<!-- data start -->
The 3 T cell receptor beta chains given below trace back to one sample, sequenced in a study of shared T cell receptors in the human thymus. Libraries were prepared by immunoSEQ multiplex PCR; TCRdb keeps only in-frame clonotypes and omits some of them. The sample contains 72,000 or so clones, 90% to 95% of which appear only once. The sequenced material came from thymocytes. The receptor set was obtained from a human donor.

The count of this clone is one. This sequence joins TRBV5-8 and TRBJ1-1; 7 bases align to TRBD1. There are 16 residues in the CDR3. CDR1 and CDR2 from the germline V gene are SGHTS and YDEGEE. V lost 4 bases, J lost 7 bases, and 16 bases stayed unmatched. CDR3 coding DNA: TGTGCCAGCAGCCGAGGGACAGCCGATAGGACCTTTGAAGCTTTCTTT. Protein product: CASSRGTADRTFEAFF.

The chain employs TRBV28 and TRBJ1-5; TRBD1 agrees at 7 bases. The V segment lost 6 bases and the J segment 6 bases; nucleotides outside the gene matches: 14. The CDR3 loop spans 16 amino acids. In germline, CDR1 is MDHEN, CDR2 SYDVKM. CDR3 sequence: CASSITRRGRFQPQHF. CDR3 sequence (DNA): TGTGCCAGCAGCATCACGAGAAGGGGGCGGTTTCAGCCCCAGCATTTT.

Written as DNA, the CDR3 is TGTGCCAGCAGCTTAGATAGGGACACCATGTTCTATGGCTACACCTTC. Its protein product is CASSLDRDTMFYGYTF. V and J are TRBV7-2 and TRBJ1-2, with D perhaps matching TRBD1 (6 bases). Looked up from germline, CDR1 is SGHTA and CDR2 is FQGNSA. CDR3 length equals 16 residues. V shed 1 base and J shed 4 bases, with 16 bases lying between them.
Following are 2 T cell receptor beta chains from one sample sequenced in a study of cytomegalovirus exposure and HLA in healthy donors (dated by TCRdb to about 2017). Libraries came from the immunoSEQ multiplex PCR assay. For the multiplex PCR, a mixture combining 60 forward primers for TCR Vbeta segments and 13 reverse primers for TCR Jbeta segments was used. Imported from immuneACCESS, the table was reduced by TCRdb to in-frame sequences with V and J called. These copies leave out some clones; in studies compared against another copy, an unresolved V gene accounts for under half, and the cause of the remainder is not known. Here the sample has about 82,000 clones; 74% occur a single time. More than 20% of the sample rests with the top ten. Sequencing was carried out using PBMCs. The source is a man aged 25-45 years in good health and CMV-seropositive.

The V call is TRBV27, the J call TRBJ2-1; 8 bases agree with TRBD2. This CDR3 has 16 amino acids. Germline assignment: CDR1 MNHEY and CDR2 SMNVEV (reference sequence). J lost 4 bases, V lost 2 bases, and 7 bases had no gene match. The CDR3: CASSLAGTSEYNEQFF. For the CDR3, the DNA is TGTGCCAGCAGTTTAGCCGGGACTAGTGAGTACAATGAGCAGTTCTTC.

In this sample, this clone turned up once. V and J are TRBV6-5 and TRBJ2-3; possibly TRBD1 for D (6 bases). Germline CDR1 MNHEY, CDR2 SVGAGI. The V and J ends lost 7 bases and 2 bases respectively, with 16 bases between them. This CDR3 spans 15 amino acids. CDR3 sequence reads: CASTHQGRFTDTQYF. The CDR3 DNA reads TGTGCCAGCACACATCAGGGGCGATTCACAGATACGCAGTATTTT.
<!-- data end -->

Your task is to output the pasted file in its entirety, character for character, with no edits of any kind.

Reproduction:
The 3 T cell receptor beta chains given below trace back to one sample, sequenced in a study of shared T cell receptors in the human thymus. Libraries were prepared by immunoSEQ multiplex PCR; TCRdb keeps only in-frame clonotypes and omits some of them. The sample contains 72,000 or so clones, 90% to 95% of which appear only once. The sequenced material came from thymocytes. The receptor set was obtained from a human donor.

The count of this clone is one. This sequence joins TRBV5-8 and TRBJ1-1; 7 bases align to TRBD1. There are 16 residues in the CDR3. CDR1 and CDR2 from the germline V gene are SGHTS and YDEGEE. V lost 4 bases, J lost 7 bases, and 16 bases stayed unmatched. CDR3 coding DNA: TGTGCCAGCAGCCGAGGGACAGCCGATAGGACCTTTGAAGCTTTCTTT. Protein product: CASSRGTADRTFEAFF.

The chain employs TRBV28 and TRBJ1-5; TRBD1 agrees at 7 bases. The V segment lost 6 bases and the J segment 6 bases; nucleotides outside the gene matches: 14. The CDR3 loop spans 16 amino acids. In germline, CDR1 is MDHEN, CDR2 SYDVKM. CDR3 sequence: CASSITRRGRFQPQHF. CDR3 sequence (DNA): TGTGCCAGCAGCATCACGAGAAGGGGGCGGTTTCAGCCCCAGCATTTT.

Written as DNA, the CDR3 is TGTGCCAGCAGCTTAGATAGGGACACCATGTTCTATGGCTACACCTTC. Its protein product is CASSLDRDTMFYGYTF. V and J are TRBV7-2 and TRBJ1-2, with D perhaps matching TRBD1 (6 bases). Looked up from germline, CDR1 is SGHTA and CDR2 is FQGNSA. CDR3 length equals 16 residues. V shed 1 base and J shed 4 bases, with 16 bases lying between them.
Following are 2 T cell receptor beta chains from one sample sequenced in a study of cytomegalovirus exposure and HLA in healthy donors (dated by TCRdb to about 2017). Libraries came from the immunoSEQ multiplex PCR assay. For the multiplex PCR, a mixture combining 60 forward primers for TCR Vbeta segments and 13 reverse primers for TCR Jbeta segments was used. Imported from immuneACCESS, the table was reduced by TCRdb to in-frame sequences with V and J called. These copies leave out some clones; in studies compared against another copy, an unresolved V gene accounts for under half, and the cause of the remainder is not known. Here the sample has about 82,000 clones; 74% occur a single time. More than 20% of the sample rests with the top ten. Sequencing was carried out using PBMCs. The source is a man aged 25-45 years in good health and CMV-seropositive.

The V call is TRBV27, the J call TRBJ2-1; 8 bases agree with TRBD2. This CDR3 has 16 amino acids. Germline assignment: CDR1 MNHEY and CDR2 SMNVEV (reference sequence). J lost 4 bases, V lost 2 bases, and 7 bases had no gene match. The CDR3: CASSLAGTSEYNEQFF. For the CDR3, the DNA is TGTGCCAGCAGTTTAGCCGGGACTAGTGAGTACAATGAGCAGTTCTTC.

In this sample, this clone turned up once. V and J are TRBV6-5 and TRBJ2-3; possibly TRBD1 for D (6 bases). Germline CDR1 MNHEY, CDR2 SVGAGI. The V and J ends lost 7 bases and 2 bases respectively, with 16 bases between them. This CDR3 spans 15 amino acids. CDR3 sequence reads: CASTHQGRFTDTQYF. The CDR3 DNA reads TGTGCCAGCACACATCAGGGGCGATTCACAGATACGCAGTATTTT.